Butte is ill-served by the EPA's and Montana Department of Environmental Quality's (DEQ) Superfund cleanup. Apart from these agencies allowing potentially harmful tailings dust to blow around town, serious Superfund problems still plague Butte.
MONTANA POLE PLANT
Because surface water, groundwater, soils and sediments at the Pole Plant are contaminated with highly toxic dioxins, the Pole Plant is one of the most dangerous of Butte Superfund sites. Sadly, the Pole Plant cleanup isn't working.
Dioxin poses a serious human health threat. There are no safe levels of exposure to dioxin. (EPA) Dioxin has been referred to as the "most toxic chemical known." (Hazardous Waste in America, Epstein, et. al.) Lethal effects of dioxin can be seen at very low exposure levels-a millionth of a gram can kill lab animals. Dioxin causes serious cancerous and non-cancerous health effects. (World Health Organization) The National Institute of Environmental Health Sciences states that the "dangers of dioxin last for decades after initial exposure."
The EPA and DEQ promised that the dioxins and other contaminants found at the site would be treated and cleaned up. The DEQ and EPA have reneged on this promise. Although the EPA says that dioxin's toxicity exists for a very long period of time, MDEQ and EPA have largely abandoned treatment in favor of containment, leaving the threat in place.
However, the current containment remedy is failing. Dioxin is still being released. The Pole Plant's groundwater treatment system still allows for significant discharge of dioxin into Silver Bow Creek-100 times the current dioxin surface water standard. Such discharges will continue for decades. DEQ's own discharge study found that DEQ's planned cleanup approach would still allow dioxin to be discharged into Silver Bow Creek. DEQ has ignored this problem and continues to implement a non-protective cleanup. Why was a sub-par cleanup approach implemented?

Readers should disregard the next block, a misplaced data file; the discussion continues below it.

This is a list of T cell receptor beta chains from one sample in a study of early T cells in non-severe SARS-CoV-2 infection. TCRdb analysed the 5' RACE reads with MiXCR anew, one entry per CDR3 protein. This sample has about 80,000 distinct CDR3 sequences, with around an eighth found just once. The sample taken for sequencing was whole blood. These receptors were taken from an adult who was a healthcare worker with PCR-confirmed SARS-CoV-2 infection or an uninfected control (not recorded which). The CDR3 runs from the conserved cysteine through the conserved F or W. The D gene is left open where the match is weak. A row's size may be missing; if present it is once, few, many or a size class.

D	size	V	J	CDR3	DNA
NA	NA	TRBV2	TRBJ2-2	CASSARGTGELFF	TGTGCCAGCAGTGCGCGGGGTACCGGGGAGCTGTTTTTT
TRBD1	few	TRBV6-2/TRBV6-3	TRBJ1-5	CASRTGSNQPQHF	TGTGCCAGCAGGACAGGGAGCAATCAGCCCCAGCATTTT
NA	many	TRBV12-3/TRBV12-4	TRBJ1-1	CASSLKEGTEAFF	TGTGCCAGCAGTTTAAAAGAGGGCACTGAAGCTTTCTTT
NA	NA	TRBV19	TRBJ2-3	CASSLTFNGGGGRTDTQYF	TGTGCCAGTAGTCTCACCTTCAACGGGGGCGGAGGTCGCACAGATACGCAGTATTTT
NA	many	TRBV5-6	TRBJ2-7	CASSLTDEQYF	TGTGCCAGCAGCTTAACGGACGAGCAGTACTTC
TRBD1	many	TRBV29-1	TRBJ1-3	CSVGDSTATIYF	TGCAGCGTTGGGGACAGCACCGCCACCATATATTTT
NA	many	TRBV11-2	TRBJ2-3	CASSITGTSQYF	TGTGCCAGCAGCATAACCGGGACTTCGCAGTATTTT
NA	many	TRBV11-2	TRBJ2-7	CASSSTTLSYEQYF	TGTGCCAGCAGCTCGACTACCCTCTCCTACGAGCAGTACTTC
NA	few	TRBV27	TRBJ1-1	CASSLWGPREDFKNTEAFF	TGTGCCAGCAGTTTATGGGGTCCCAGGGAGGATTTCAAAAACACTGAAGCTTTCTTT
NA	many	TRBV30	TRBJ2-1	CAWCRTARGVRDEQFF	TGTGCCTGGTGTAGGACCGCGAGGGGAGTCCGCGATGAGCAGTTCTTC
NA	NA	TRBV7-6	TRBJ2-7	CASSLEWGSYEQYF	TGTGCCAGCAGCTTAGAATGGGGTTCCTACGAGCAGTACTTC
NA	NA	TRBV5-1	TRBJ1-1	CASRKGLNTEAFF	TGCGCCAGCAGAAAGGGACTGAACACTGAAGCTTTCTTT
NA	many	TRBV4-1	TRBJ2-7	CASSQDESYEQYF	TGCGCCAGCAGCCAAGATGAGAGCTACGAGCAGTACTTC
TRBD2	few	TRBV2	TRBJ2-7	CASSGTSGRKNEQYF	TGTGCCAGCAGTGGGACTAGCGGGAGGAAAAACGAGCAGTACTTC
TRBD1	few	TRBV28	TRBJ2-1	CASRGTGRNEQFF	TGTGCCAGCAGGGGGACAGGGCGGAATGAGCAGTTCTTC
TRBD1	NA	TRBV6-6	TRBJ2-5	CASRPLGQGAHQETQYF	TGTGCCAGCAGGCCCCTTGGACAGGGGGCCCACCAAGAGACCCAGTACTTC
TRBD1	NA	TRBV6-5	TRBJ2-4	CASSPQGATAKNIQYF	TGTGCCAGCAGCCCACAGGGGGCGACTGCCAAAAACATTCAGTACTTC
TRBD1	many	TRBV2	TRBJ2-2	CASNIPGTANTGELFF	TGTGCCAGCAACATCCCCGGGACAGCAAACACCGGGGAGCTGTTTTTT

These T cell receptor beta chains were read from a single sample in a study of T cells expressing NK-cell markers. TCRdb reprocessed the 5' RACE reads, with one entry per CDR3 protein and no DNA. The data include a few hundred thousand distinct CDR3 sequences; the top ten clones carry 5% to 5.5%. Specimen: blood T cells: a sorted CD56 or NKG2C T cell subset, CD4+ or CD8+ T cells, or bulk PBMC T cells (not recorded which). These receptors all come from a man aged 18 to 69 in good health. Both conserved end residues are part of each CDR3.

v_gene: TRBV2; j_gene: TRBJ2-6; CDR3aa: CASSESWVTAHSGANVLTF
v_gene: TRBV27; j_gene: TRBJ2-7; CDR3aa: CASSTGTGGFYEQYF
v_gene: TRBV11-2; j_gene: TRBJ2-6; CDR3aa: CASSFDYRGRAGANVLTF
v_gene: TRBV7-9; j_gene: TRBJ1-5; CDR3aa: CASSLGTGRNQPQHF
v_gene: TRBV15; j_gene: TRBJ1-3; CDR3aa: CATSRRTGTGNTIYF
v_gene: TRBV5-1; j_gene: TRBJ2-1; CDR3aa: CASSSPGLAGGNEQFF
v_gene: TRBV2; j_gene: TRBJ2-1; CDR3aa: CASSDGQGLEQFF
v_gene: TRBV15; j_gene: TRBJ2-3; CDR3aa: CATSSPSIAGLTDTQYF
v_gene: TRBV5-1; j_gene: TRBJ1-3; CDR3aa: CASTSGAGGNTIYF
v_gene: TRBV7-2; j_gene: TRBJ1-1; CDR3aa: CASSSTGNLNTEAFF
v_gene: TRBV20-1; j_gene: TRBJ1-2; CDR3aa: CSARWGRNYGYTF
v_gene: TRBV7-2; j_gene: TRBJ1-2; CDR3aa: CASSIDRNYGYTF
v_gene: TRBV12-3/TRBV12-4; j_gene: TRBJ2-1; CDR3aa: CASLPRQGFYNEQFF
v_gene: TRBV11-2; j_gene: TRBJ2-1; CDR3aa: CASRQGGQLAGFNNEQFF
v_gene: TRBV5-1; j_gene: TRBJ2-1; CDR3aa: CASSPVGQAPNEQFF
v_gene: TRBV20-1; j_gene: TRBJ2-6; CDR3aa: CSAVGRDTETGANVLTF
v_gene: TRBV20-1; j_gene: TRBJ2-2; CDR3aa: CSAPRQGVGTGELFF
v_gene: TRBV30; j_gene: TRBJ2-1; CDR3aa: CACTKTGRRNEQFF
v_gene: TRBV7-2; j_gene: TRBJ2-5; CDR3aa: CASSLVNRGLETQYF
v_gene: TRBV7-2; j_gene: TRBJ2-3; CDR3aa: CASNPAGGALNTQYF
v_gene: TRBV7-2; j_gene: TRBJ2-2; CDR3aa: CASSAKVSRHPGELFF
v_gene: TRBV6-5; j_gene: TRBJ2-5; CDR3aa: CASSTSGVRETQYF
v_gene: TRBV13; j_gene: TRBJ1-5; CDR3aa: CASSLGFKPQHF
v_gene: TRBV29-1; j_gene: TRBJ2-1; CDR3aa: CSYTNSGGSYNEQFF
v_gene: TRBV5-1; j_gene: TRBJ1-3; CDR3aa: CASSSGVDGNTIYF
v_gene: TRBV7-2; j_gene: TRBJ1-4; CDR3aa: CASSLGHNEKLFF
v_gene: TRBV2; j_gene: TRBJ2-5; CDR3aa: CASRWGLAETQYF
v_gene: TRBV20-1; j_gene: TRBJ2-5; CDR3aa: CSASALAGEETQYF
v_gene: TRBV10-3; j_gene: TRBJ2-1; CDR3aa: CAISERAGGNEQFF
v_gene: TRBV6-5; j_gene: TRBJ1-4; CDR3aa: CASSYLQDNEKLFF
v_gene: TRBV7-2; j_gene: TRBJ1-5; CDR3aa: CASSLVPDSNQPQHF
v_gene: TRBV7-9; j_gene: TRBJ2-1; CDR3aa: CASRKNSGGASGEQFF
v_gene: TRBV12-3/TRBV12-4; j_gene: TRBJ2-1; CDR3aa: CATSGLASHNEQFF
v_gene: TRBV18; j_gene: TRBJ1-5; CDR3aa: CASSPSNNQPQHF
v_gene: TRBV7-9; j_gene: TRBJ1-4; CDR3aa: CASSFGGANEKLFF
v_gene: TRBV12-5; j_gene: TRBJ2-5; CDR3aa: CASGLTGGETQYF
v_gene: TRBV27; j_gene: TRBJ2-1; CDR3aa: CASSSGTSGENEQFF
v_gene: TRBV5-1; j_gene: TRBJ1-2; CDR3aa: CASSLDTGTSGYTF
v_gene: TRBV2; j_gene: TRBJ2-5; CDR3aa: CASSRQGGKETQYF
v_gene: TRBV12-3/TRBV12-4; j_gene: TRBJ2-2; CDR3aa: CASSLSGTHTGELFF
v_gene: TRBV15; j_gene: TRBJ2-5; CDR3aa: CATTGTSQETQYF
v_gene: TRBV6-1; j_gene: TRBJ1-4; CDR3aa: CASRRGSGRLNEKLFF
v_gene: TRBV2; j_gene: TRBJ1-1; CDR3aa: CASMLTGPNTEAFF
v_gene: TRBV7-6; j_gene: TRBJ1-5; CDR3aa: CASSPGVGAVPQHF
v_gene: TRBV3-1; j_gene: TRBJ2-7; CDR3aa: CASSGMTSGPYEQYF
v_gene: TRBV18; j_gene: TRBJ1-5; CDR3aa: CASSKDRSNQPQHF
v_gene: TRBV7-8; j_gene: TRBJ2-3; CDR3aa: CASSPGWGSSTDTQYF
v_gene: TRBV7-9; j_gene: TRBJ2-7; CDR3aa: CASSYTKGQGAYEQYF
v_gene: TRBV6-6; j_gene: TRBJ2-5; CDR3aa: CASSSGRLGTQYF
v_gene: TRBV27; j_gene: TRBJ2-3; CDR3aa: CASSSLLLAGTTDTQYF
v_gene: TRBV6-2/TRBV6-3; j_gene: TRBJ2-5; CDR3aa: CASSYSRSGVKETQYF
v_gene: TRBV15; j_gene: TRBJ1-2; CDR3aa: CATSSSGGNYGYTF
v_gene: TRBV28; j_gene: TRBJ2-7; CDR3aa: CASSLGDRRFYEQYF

Citizens have a right to know if and why government is not doing what it said it would do to protect human health and the environment. Yet, DEQ's public outreach and involvement is non-existent.
Contrary to what was promised regarding community involvement, DEQ has failed to provide the public with timely information about the problems with the cleanup. The public deserves answers about the Pole Plant.
Almost a year ago, the CDC (Centers for Disease Control) toughened the standard for "acceptable" blood lead levels in children below the age of six. The new lead level standard is 5 micrograms of lead per deciliter of blood. The old standard, which is the "action level" used in Butte's lead abatement program (part of the EPA's Superfund cleanup for Butte) for children below the age of six, was 10 micrograms of lead per deciliter of blood. The current EPA blood "action levels" for Butte are based on the old, non-protective 10 micrograms of lead per deciliter of blood standard.
An article entitled "Lead Poisoning Toll Revised to One in 38 U.S. Children" (Montana Standard, 4/9/2013) concluded that the new CDC standard doubled the number of children in the U.S. that are believed to have lead poisoning. Children in low-income families are particularly impacted by lead poisoning. According to the article, lead exposure can reduce IQ and "harm a child's brain, kidneys and other organs."
EPA has been asked whether or not the Butte lead "action levels" would be changed to reflect the CDC's tougher, more protective, standards. Citizens were told that EPA was "looking at" the Butte lead "action levels." Almost one year later, EPA is still "looking." Nothing has been done.
Why hasn't EPA changed the current lead "action levels" to reflect the new tougher standard? Why is EPA dragging its feet?
We are fast approaching the time when lime treated water from the Pit will be released into Silver Bow Creek. Such releases could lead to carbonate scaling (the white powder at the bottom of a tea pot) of the entire streambed, creating significant problems for the Creek. EPA promised to develop a solution to the scaling problem. So far, EPA has done nothing.
These above-discussed, unresolved problems are a threat to public health and the environment and a drag on Butte's economic development. EPA and DEQ need to fix the problems.
— John W. Ray, Ph.D., is a professor of political science and public policy at Montana Tech. His views are his own, and do not necessarily reflect the views of Montana Tech.